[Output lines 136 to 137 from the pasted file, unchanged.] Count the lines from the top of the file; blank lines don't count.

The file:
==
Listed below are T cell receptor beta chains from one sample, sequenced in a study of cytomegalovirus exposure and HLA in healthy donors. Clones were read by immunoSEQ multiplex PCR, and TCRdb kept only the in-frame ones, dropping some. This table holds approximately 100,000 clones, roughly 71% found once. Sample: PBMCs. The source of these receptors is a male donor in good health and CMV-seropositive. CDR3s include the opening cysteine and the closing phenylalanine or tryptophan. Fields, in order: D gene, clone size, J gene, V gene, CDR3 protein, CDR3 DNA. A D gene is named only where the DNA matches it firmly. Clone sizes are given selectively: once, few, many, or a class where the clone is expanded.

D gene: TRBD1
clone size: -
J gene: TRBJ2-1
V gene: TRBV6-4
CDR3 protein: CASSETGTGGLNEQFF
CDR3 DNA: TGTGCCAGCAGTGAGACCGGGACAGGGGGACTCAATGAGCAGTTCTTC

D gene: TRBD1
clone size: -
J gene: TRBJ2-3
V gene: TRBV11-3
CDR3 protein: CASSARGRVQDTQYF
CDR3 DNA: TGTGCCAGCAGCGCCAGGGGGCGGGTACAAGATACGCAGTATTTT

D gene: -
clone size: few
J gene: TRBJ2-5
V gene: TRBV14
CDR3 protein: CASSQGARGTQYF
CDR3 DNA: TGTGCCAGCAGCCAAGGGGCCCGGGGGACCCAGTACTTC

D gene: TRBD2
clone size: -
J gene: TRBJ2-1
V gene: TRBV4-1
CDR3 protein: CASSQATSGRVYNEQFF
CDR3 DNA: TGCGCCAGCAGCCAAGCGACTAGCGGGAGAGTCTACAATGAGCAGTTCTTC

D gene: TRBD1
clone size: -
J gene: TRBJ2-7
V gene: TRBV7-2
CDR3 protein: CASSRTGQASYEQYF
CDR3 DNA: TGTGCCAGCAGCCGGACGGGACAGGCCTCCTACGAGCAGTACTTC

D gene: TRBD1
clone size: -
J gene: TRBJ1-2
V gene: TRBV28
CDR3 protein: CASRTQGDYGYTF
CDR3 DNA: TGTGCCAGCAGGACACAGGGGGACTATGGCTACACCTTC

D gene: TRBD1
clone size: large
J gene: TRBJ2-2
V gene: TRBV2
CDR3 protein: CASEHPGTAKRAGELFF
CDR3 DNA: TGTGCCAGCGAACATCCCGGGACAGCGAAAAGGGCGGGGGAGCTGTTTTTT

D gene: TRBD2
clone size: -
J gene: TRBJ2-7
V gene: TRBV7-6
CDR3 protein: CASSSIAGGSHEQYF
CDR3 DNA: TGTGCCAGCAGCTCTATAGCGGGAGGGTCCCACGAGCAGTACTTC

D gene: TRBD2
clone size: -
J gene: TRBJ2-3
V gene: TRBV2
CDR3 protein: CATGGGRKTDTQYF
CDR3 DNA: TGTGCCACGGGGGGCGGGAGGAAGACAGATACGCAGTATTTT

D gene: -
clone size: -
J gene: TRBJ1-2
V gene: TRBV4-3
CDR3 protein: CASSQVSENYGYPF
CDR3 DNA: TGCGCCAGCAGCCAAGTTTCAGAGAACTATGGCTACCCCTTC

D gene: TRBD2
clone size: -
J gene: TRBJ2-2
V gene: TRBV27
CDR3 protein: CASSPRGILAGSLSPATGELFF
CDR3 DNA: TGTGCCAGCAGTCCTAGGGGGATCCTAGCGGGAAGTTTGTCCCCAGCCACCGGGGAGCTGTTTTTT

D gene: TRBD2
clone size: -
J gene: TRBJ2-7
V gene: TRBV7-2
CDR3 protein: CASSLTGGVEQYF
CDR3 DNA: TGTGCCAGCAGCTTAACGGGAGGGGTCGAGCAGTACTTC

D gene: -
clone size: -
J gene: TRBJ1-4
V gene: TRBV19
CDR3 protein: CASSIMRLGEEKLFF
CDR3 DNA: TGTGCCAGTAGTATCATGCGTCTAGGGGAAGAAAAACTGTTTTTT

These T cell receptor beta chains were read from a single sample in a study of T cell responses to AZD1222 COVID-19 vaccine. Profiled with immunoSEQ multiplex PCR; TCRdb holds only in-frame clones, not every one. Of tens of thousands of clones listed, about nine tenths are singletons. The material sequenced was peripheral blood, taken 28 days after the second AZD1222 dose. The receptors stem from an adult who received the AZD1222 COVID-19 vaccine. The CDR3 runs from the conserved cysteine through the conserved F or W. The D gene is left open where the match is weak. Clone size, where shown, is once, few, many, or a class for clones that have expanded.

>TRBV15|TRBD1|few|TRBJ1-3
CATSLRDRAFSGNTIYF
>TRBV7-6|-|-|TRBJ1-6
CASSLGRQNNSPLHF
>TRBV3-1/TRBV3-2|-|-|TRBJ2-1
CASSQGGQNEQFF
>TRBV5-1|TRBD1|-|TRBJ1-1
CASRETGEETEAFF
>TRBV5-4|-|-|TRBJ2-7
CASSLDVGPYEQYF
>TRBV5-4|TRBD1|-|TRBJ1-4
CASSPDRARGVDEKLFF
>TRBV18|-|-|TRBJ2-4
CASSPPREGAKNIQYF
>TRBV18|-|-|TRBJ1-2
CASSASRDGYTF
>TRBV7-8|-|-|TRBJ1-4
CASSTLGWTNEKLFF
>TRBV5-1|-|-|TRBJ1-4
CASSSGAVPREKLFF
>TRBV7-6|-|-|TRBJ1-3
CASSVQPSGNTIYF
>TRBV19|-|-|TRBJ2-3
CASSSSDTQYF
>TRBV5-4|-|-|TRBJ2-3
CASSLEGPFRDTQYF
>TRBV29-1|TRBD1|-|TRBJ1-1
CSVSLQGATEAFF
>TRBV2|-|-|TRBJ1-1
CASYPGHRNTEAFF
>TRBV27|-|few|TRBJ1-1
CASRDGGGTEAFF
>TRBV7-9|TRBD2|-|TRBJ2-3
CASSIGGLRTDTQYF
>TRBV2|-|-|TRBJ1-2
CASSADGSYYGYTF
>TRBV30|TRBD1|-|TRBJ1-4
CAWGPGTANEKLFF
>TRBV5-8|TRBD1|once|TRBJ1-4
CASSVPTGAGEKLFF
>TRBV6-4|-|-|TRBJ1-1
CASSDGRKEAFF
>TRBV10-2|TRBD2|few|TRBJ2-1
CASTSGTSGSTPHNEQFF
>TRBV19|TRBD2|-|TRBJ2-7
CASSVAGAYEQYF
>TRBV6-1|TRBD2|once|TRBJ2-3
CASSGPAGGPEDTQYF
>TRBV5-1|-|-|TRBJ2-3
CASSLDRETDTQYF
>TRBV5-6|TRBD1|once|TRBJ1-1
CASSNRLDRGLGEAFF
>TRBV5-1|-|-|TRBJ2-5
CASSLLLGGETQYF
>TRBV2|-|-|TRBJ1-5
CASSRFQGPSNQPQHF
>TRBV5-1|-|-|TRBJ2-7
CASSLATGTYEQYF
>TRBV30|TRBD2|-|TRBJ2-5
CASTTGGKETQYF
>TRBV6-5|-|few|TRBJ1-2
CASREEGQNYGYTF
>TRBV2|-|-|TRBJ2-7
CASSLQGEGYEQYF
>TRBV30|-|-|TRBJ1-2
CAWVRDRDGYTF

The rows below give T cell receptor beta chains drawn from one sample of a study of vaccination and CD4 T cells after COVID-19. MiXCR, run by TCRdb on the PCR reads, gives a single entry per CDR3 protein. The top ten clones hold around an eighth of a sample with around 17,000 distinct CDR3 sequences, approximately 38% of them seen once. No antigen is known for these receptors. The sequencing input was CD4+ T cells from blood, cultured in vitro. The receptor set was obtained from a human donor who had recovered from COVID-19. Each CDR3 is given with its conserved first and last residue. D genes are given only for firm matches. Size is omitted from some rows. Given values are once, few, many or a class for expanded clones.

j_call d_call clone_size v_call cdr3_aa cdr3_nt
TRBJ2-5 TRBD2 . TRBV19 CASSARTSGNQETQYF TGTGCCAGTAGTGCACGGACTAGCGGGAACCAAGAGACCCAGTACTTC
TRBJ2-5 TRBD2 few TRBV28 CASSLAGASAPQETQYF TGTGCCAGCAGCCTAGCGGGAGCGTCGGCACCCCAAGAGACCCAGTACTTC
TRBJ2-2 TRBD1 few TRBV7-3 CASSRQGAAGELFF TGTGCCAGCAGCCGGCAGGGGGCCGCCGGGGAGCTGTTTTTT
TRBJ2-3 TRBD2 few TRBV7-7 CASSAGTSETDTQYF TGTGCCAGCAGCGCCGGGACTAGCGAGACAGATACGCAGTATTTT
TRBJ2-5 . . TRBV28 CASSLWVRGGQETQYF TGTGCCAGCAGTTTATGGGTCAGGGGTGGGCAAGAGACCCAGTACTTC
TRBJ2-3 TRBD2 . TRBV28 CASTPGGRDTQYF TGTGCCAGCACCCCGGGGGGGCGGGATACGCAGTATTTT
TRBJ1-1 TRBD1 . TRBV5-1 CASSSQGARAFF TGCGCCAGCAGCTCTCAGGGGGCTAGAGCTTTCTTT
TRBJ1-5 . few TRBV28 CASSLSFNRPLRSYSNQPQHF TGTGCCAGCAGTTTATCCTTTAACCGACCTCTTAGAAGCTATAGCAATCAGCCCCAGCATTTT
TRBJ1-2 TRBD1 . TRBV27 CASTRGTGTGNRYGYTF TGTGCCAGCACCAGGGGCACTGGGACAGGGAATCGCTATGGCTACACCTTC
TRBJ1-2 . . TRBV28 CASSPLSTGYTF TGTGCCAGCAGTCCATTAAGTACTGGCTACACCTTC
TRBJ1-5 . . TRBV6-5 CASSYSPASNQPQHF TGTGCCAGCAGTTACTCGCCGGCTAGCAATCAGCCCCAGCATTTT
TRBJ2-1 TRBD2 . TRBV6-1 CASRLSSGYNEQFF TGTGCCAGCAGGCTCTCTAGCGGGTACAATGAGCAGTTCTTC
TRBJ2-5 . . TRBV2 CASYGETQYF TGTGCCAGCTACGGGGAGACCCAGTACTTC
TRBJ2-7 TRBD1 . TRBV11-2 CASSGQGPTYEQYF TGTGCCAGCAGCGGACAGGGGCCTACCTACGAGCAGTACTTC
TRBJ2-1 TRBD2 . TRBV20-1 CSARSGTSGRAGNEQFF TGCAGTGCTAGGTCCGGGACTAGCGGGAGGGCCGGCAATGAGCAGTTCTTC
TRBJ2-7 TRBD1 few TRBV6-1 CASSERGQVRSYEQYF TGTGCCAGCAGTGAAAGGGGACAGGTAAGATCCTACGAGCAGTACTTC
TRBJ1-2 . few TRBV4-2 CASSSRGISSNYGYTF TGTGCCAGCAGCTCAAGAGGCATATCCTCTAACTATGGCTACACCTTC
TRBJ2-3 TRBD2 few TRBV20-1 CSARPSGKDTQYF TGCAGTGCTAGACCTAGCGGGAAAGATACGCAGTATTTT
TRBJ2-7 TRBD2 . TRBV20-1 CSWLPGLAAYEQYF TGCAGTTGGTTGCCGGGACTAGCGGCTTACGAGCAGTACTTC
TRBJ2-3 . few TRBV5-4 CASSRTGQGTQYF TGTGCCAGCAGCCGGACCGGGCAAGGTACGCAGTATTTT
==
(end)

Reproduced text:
CASSRFQGPSNQPQHF
>TRBV5-1|-|-|TRBJ2-7